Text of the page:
[INTO] tbl_name [(col_name,...)]
    SELECT ...
    [ ON DUPLICATE KEY UPDATE col_name=expr, ... ]

With INSERT ... SELECT, you can quickly insert many rows into a table from one or many tables. For example:

INSERT INTO tbl_temp2 (fld_id)
  SELECT tbl_temp1.fld_order_id
  FROM tbl_temp1 WHERE tbl_temp1.fld_order_id > 100;

The following conditions hold for a INSERT ... SELECT statements:

  • Specify IGNORE to ignore rows that would cause duplicate-key violations.

  • DELAYED is ignored with INSERT ... SELECT.

  • The target table of the INSERT statement may appear in the FROM clause of the SELECT part of the query. (This was not possible in some older versions of MySQL.) However, you cannot insert into a table and select from the same table in a subquery.

    When selecting from and inserting into a table at the same time, MySQL creates a temporary table to hold the rows from the SELECT and then inserts those rows into the target table. However, it remains true that you cannot use INSERT INTO t ... SELECT ... FROM t when t is a TEMPORARY table, because TEMPORARY tables cannot be referred to twice in the same statement (see Section C.5.7.2, “TEMPORARY Table Problems”).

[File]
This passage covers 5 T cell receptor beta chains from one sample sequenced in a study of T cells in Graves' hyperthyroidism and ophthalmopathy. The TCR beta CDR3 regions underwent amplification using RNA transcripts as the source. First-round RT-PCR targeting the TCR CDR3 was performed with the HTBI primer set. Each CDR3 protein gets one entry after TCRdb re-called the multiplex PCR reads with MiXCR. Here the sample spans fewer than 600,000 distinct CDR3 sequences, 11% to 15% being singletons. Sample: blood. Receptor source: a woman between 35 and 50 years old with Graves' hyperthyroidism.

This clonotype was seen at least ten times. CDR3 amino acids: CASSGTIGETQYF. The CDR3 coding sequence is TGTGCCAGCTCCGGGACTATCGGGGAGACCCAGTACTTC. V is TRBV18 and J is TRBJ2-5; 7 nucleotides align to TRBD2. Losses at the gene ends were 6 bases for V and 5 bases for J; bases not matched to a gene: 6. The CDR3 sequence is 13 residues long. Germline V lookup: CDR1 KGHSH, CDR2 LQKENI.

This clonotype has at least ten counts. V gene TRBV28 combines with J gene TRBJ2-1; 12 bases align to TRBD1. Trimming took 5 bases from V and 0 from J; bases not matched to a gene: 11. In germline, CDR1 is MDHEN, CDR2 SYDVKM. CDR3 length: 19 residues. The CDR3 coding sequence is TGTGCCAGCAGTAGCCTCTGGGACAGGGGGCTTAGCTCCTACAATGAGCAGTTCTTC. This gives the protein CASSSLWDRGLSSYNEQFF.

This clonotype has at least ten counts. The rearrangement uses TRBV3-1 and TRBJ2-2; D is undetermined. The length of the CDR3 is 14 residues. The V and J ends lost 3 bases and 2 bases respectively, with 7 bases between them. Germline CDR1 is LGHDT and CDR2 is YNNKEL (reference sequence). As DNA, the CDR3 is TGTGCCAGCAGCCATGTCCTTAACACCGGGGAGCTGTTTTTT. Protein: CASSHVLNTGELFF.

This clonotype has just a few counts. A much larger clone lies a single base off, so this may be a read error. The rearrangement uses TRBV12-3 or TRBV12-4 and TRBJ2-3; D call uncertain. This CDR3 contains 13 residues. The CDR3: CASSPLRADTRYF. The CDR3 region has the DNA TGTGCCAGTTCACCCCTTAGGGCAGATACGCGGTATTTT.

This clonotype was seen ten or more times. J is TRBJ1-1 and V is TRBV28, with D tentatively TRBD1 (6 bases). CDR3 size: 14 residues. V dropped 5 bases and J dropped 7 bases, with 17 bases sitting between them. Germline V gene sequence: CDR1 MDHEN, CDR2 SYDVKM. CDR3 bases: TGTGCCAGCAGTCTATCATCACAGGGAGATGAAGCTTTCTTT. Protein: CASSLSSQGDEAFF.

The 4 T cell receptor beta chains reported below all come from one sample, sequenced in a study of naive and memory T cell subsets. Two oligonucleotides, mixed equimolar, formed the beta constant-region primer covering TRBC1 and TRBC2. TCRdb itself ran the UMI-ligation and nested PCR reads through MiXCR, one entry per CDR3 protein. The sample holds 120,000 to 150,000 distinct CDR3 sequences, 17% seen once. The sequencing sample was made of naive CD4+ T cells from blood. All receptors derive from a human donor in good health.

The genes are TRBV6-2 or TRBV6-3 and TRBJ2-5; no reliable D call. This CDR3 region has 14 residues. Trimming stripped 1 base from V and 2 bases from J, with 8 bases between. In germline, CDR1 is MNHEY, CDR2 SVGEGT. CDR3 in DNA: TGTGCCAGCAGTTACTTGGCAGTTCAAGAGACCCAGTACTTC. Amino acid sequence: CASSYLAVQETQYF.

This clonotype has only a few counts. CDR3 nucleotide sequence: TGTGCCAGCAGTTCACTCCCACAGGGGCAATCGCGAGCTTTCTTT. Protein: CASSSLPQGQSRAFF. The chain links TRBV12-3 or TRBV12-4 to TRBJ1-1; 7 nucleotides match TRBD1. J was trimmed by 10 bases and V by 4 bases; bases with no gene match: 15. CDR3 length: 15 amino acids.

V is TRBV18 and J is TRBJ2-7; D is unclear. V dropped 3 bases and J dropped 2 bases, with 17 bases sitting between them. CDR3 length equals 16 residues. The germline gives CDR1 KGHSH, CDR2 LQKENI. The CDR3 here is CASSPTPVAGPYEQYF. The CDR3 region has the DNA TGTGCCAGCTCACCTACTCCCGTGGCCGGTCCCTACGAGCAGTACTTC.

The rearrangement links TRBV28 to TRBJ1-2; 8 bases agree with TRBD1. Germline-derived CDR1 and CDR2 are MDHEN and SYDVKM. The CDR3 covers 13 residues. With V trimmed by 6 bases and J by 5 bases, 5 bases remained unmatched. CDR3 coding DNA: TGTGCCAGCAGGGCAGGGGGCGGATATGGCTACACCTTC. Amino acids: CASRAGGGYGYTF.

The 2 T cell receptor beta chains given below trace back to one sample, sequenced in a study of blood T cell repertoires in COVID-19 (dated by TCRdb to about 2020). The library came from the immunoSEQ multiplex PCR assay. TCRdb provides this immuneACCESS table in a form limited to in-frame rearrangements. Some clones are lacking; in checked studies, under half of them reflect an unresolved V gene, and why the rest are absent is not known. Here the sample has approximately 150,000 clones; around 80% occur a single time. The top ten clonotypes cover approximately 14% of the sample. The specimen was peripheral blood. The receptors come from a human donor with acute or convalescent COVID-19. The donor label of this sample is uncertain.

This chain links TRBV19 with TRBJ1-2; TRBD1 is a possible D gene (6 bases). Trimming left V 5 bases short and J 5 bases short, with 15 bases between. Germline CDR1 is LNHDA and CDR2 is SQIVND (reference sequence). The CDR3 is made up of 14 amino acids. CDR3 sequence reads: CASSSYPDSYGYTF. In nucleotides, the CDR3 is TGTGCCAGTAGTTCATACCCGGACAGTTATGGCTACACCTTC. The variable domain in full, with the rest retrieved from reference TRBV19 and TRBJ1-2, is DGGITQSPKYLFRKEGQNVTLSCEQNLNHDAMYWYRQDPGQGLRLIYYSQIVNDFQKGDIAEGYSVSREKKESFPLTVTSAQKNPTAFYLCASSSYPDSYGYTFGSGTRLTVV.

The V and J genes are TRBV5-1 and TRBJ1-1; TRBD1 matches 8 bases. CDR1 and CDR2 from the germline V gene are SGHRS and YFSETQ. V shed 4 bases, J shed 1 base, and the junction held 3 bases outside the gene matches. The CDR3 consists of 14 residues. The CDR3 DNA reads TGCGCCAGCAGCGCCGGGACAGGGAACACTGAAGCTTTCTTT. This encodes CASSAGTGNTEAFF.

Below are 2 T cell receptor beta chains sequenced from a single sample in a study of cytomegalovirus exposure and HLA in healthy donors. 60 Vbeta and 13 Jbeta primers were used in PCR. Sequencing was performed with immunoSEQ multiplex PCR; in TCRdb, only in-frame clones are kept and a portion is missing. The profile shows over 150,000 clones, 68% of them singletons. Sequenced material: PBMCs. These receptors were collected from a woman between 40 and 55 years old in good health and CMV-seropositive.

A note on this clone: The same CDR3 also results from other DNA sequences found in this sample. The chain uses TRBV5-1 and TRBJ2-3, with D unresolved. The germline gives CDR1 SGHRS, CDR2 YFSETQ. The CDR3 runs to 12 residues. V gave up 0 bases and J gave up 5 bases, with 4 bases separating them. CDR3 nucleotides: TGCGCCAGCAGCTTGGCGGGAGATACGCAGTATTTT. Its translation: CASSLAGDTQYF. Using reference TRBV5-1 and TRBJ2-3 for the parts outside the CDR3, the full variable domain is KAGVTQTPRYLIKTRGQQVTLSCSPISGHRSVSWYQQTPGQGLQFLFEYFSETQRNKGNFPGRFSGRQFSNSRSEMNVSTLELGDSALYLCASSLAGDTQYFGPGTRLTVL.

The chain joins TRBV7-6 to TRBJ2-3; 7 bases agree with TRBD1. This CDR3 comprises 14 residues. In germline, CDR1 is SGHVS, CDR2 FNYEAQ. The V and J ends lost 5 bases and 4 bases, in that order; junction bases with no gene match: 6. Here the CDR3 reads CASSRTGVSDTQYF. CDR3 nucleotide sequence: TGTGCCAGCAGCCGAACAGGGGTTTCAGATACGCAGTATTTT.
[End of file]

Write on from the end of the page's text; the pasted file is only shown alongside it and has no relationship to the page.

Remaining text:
• AUTO_INCREMENT columns work as usual.

  • To ensure that the binary log can be used to re-create the original tables, MySQL does not permit concurrent inserts for INSERT ... SELECT statements.

  • To avoid ambiguous column reference problems when the SELECT and the INSERT refer to the same table, provide a unique alias for each table used in the SELECT part, and qualify column names in that part with the appropriate alias.

In the values part of ON DUPLICATE KEY UPDATE, you can refer to columns in other tables, as long as you do not use GROUP BY in the SELECT part. One side effect is that you must qualify nonunique column names in the values part.

The order in which rows are returned by a SELECT statement with no ORDER BY clause is not determined. This means that, when using replication, there is no guarantee that such a SELECT returns rows in the same order on the master and the slave; this can lead to inconsistencies between them. To prevent this from occurring, you should always write INSERT ... SELECT statements that are to be replicated as INSERT ... SELECT ... ORDER BY column. The choice of column does not matter as long as the same order for returning the rows is enforced on both the master and the slave. See also Section, “Replication and LIMIT.

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